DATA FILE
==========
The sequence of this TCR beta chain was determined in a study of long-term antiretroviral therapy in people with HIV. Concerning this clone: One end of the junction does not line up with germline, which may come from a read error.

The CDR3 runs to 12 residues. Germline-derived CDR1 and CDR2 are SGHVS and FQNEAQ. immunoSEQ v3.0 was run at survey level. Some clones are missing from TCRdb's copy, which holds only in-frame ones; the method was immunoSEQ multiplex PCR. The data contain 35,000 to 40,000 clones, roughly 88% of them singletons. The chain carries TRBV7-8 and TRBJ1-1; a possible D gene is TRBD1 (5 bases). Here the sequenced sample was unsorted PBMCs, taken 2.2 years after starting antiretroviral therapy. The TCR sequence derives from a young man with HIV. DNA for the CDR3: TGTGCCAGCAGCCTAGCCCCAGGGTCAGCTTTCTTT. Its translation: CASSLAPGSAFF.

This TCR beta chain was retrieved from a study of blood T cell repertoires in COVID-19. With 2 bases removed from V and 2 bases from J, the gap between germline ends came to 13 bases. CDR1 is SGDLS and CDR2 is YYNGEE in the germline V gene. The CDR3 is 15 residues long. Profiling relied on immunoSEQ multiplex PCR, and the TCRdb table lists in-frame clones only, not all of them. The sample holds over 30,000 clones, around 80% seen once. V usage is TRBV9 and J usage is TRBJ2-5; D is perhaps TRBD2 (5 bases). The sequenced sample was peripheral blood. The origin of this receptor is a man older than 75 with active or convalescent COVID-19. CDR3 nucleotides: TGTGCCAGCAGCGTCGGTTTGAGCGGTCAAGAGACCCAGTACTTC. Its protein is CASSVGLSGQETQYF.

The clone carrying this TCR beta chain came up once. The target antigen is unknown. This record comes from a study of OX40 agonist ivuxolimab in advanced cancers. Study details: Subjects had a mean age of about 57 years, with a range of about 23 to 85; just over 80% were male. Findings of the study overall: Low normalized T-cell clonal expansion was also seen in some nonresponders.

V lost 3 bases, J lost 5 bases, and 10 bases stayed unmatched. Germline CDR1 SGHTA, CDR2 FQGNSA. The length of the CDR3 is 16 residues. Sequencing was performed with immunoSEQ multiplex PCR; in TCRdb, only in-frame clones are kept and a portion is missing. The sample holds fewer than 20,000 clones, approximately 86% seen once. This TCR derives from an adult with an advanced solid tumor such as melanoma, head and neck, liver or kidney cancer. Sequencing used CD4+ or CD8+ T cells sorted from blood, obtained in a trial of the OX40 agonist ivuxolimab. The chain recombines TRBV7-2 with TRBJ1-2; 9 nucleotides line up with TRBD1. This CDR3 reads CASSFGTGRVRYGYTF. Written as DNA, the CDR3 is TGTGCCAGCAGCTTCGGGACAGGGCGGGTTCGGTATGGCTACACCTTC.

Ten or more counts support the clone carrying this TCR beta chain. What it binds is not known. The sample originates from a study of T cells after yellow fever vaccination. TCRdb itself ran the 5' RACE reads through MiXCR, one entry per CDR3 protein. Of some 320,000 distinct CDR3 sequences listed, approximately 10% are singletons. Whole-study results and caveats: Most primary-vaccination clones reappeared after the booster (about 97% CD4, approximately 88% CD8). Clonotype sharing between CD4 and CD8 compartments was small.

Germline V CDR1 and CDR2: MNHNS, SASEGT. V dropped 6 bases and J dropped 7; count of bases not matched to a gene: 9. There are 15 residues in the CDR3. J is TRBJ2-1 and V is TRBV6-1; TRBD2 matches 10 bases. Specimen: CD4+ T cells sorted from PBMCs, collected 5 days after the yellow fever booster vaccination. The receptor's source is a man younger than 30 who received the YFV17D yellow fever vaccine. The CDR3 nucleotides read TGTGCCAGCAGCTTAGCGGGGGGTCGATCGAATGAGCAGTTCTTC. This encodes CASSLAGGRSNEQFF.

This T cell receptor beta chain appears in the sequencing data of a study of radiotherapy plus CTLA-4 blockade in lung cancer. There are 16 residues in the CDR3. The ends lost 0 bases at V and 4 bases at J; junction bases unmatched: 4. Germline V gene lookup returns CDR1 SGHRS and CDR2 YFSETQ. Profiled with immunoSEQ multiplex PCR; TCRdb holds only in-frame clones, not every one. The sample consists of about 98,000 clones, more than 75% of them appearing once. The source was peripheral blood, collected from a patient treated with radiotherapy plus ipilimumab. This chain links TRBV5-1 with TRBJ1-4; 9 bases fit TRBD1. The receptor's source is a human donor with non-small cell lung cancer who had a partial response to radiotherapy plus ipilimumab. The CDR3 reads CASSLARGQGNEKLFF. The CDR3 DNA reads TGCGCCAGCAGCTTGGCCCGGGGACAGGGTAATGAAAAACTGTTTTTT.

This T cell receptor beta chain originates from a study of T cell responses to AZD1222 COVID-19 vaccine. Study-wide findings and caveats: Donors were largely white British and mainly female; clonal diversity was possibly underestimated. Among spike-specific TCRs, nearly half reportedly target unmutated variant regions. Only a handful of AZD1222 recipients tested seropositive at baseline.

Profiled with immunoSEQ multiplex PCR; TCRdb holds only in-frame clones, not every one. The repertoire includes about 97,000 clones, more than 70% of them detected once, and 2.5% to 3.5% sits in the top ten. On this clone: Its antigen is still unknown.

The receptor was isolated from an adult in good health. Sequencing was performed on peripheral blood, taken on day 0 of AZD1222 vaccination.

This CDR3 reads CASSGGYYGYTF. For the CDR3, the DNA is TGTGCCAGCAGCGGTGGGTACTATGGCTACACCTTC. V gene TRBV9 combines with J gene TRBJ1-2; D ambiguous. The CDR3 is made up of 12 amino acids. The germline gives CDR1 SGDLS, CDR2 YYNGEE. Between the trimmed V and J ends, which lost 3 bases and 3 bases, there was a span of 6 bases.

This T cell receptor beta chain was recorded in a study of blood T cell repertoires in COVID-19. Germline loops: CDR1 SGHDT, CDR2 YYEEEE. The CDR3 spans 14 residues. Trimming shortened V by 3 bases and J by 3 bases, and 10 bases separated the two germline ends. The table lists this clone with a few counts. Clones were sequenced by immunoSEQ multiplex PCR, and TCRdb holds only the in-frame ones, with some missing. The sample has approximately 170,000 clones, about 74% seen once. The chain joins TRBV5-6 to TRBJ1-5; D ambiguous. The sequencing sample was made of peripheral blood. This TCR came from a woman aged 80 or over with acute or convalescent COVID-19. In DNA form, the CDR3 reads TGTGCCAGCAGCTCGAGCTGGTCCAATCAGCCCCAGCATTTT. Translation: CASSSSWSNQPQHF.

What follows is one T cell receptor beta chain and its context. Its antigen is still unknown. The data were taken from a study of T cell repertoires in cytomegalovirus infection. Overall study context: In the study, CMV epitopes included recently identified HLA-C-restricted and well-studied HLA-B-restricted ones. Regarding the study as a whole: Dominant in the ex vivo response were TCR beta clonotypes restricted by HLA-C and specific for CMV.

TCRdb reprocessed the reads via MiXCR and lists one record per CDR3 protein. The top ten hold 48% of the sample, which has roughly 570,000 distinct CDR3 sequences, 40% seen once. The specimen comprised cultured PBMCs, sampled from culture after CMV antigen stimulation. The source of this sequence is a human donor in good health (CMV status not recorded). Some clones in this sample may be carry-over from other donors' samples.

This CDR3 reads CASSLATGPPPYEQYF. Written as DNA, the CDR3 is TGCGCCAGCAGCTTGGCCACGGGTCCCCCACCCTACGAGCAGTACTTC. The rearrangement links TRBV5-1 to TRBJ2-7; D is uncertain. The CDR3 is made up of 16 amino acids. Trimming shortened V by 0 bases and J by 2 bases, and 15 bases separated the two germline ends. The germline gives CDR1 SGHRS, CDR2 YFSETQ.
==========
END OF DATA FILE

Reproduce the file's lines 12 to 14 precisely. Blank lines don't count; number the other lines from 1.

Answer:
This CDR3 reads CASSGGYYGYTF. For the CDR3, the DNA is TGTGCCAGCAGCGGTGGGTACTATGGCTACACCTTC. V gene TRBV9 combines with J gene TRBJ1-2; D ambiguous. The CDR3 is made up of 12 amino acids. The germline gives CDR1 SGDLS, CDR2 YYNGEE. Between the trimmed V and J ends, which lost 3 bases and 3 bases, there was a span of 6 bases.

This T cell receptor beta chain was recorded in a study of blood T cell repertoires in COVID-19. Germline loops: CDR1 SGHDT, CDR2 YYEEEE. The CDR3 spans 14 residues. Trimming shortened V by 3 bases and J by 3 bases, and 10 bases separated the two germline ends. The table lists this clone with a few counts. Clones were sequenced by immunoSEQ multiplex PCR, and TCRdb holds only the in-frame ones, with some missing. The sample has approximately 170,000 clones, about 74% seen once. The chain joins TRBV5-6 to TRBJ1-5; D ambiguous. The sequencing sample was made of peripheral blood. This TCR came from a woman aged 80 or over with acute or convalescent COVID-19. In DNA form, the CDR3 reads TGTGCCAGCAGCTCGAGCTGGTCCAATCAGCCCCAGCATTTT. Translation: CASSSSWSNQPQHF.

What follows is one T cell receptor beta chain and its context. Its antigen is still unknown. The data were taken from a study of T cell repertoires in cytomegalovirus infection. Overall study context: In the study, CMV epitopes included recently identified HLA-C-restricted and well-studied HLA-B-restricted ones. Regarding the study as a whole: Dominant in the ex vivo response were TCR beta clonotypes restricted by HLA-C and specific for CMV.